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URL:   http://www.diabetesselfmanagement.com/blog/tara-dairman/cholesterol_drug_can_now_treat_type_2/print/

Cholesterol Drug Can Now Treat Type 2

Tara Dairman

January 25, 2008

People with Type 2 diabetes who use metformin, sulfonylureas (such as glipizide, glyburide, and glimepiride), insulin, or a combination of these drugs can now add colesevelam (brand name Welchol) to their regimens if they need to further improve their diabetes control.

On January 18, the U.S. Food and Drug Administration (FDA) approved this new use for Welchol, which was originally approved in 2000 to help people reduce their LDL, or “bad,” cholesterol levels. In recent clinical trials, the drug has also been shown to help reduce improve blood glucose control in people with Type 2 diabetes. Now doctors can prescribe it as an add-on drug therapy for that purpose.

People with diabetes have an increased risk of cardiovascular disease (which can cause heart attack and stroke). This is why controlling both blood glucose levels and blood lipid levels (cholesterol and triglycerides) is so important for people who have diabetes. Welchol is now the only drug that is approved to lower LDL cholesterol levels and blood glucose levels.

The results of the most recent study of Welchol were presented at the 2007 American Diabetes Association’s Scientific Sessions. The study’s participants already took metformin, and some also took other blood-glucose–lowering drugs. For the study, some were assigned to add Welchol to the drugs they took, and some received a placebo.

After 26 weeks, the people who took Welchol plus metformin had an average reduction in their HbA1c levels (a measure of long-term blood glucose control) of 0.47% compared to those who took a placebo plus metformin. When the people who added Welchol to a combination of drugs were included in the analysis, the Welchol group reduced HbA1c levels by 0.54% compared to those who took a placebo. The participants who took Welchol—no matter what else they took—also ended up with significantly lower LDL cholesterol levels than the placebo group.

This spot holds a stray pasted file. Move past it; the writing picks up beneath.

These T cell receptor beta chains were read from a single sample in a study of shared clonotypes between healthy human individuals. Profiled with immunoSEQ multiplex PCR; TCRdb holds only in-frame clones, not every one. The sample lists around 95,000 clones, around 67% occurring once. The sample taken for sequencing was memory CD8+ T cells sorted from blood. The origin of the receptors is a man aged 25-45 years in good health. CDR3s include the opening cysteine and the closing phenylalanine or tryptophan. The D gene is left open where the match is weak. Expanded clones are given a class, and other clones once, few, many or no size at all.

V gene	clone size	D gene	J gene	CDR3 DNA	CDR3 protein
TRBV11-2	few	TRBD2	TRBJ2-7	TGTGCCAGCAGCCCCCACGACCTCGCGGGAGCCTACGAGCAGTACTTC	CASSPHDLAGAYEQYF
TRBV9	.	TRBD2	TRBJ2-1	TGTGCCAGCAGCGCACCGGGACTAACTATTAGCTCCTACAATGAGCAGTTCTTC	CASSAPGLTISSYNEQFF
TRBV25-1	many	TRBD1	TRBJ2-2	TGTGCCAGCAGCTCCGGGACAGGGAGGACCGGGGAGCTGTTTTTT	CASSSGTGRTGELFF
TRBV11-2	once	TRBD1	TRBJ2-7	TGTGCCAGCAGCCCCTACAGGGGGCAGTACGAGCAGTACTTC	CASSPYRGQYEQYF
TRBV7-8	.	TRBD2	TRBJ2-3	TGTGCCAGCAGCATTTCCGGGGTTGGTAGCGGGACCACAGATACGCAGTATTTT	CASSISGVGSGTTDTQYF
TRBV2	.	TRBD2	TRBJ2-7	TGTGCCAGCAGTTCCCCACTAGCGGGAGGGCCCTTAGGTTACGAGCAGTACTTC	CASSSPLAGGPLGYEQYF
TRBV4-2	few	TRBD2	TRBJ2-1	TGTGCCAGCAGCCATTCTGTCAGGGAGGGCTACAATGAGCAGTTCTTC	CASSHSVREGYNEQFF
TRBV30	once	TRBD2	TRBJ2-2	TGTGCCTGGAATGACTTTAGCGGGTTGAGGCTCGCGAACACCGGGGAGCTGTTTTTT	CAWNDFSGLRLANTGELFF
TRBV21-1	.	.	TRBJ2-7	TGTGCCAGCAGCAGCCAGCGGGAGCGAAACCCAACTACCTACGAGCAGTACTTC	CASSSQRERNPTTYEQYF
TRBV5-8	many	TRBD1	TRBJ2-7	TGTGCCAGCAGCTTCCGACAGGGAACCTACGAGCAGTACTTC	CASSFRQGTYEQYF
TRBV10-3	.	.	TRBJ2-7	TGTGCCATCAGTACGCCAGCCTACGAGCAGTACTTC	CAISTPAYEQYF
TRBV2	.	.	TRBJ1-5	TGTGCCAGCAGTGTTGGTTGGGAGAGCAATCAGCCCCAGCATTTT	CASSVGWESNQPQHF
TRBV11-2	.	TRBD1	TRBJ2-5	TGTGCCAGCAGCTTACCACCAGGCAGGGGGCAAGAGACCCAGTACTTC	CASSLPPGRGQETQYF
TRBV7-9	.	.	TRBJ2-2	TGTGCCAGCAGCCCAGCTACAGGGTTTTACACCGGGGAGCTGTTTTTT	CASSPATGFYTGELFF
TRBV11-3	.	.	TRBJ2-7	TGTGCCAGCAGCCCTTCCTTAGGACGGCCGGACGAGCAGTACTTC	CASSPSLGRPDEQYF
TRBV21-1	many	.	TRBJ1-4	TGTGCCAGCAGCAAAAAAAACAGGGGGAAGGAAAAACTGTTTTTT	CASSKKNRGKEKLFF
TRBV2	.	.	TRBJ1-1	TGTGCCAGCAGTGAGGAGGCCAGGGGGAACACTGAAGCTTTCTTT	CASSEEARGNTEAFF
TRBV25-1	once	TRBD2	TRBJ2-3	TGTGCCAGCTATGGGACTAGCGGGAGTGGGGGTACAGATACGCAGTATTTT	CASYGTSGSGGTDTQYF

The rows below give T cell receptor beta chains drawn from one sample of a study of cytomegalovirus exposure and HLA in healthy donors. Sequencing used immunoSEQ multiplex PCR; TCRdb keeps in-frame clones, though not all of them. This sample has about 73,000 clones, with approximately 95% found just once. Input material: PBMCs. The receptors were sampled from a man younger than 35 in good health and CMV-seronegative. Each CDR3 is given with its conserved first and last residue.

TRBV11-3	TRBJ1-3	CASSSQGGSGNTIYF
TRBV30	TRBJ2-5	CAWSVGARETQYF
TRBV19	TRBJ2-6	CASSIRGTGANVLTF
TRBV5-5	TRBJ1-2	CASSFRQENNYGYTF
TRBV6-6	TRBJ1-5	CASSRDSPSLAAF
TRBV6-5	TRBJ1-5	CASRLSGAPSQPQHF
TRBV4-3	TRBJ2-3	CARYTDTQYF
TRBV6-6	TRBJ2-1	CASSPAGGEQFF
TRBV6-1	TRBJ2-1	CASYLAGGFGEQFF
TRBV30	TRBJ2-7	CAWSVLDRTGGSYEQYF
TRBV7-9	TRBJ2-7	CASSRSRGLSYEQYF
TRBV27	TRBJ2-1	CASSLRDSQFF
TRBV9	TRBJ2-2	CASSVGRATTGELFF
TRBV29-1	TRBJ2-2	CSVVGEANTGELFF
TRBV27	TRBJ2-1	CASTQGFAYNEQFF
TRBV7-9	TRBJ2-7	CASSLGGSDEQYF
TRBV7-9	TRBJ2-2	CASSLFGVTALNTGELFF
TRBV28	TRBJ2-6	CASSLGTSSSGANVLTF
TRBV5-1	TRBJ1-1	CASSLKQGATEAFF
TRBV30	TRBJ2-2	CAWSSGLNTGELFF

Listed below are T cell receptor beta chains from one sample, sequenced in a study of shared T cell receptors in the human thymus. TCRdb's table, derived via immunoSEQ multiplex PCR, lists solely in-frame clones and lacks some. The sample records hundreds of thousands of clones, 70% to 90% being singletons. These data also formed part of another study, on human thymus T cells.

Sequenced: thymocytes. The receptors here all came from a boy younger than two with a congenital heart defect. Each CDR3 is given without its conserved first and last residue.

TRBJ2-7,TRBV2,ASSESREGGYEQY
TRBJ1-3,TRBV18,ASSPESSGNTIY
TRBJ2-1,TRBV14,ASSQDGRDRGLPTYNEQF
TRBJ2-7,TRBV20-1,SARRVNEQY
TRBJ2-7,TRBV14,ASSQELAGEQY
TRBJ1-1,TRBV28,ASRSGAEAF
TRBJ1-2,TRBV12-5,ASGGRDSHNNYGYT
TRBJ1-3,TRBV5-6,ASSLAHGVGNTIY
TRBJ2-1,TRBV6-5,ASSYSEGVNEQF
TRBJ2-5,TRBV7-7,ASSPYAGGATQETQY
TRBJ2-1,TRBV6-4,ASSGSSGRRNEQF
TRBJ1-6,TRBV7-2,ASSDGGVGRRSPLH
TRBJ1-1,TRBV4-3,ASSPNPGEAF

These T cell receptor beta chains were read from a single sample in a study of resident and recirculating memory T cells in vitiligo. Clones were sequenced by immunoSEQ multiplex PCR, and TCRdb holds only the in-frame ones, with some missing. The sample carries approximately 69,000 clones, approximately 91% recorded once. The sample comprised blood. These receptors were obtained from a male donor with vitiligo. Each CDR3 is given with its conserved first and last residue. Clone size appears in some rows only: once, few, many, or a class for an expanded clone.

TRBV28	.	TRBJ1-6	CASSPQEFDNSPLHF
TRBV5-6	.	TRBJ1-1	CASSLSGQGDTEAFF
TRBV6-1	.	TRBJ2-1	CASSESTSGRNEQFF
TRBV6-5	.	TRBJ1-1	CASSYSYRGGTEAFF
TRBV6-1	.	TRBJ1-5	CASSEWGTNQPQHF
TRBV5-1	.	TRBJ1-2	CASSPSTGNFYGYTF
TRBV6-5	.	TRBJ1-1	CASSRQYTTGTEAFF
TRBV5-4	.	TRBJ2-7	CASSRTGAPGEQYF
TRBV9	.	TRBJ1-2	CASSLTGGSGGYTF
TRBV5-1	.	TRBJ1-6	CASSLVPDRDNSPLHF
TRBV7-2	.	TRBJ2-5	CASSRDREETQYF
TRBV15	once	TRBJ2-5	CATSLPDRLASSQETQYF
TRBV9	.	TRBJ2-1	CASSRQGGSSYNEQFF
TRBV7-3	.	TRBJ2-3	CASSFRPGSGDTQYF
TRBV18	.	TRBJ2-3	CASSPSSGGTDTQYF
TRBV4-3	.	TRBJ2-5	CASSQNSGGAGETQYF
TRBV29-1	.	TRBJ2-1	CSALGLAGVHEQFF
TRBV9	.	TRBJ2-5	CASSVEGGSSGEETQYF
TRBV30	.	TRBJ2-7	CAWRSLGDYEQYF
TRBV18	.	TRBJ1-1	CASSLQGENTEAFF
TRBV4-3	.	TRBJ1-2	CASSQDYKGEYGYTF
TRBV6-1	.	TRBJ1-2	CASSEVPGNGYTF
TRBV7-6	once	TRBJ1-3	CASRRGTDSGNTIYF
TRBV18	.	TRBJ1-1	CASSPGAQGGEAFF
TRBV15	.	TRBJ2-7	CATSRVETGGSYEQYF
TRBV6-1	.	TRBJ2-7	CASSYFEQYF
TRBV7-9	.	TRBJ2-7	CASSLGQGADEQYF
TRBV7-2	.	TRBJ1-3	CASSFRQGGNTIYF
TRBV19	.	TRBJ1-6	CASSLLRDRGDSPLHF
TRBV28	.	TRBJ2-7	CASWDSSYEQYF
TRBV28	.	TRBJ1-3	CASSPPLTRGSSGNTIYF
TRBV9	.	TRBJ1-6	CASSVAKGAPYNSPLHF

Other studies have found similar reductions in HbA1c levels when participants have added Welchol to sulfonylurea or insulin regimens.

As a cholesterol-lowering drug, Welchol can be used alone or in combination with statins. Welchol is a bile acid sequestrant, and it lowers cholesterol by a different mechanism than statin drugs use.

Welchol is usually taken in doses of three tablets, twice a day or six tablets, once a day. It should be taken with food and a liquid.

People who have bowel obstruction, triglyceride levels over 500 mg/dl, or a history of pancreatitis induced by high triglyceride levels should not use Welchol. People who have gastroparesis, gastrointestinal motility disorders, swallowing disorders such as dysphagia, or have had major gastrointestinal surgery should speak with their doctor about whether Welchol is appropriate for them.

As for potential side effects, Welchol has been shown to raise triglyceride levels, especially when combined with a sulfonylurea or insulin. The manufacturer recommends caution in prescribing the drug in people whose triglyceride levels are over 300 mg/dl. Welchol may also interfere with absorption of certain vitamins (A, D, E, and K) and drugs (glyburide [DiaBeta and others], levothyroxine [Synthroid and others], and oral contraceptives ethinyl estradiol and norethindrone). Therefore, it is recommended that people who take vitamin supplements or these drugs take them at least four hours before taking Welchol. They should also discuss other potential drug interactions with their doctor or pharmacist.

Other side effects that have been documented at low rates in trials of Welchol include constipation, stomach discomfort, nausea, colds and flu, hypoglycemia, and hypertension (high blood pressure).

Welchol is manufactured by Daiichi Sankyo, Inc.



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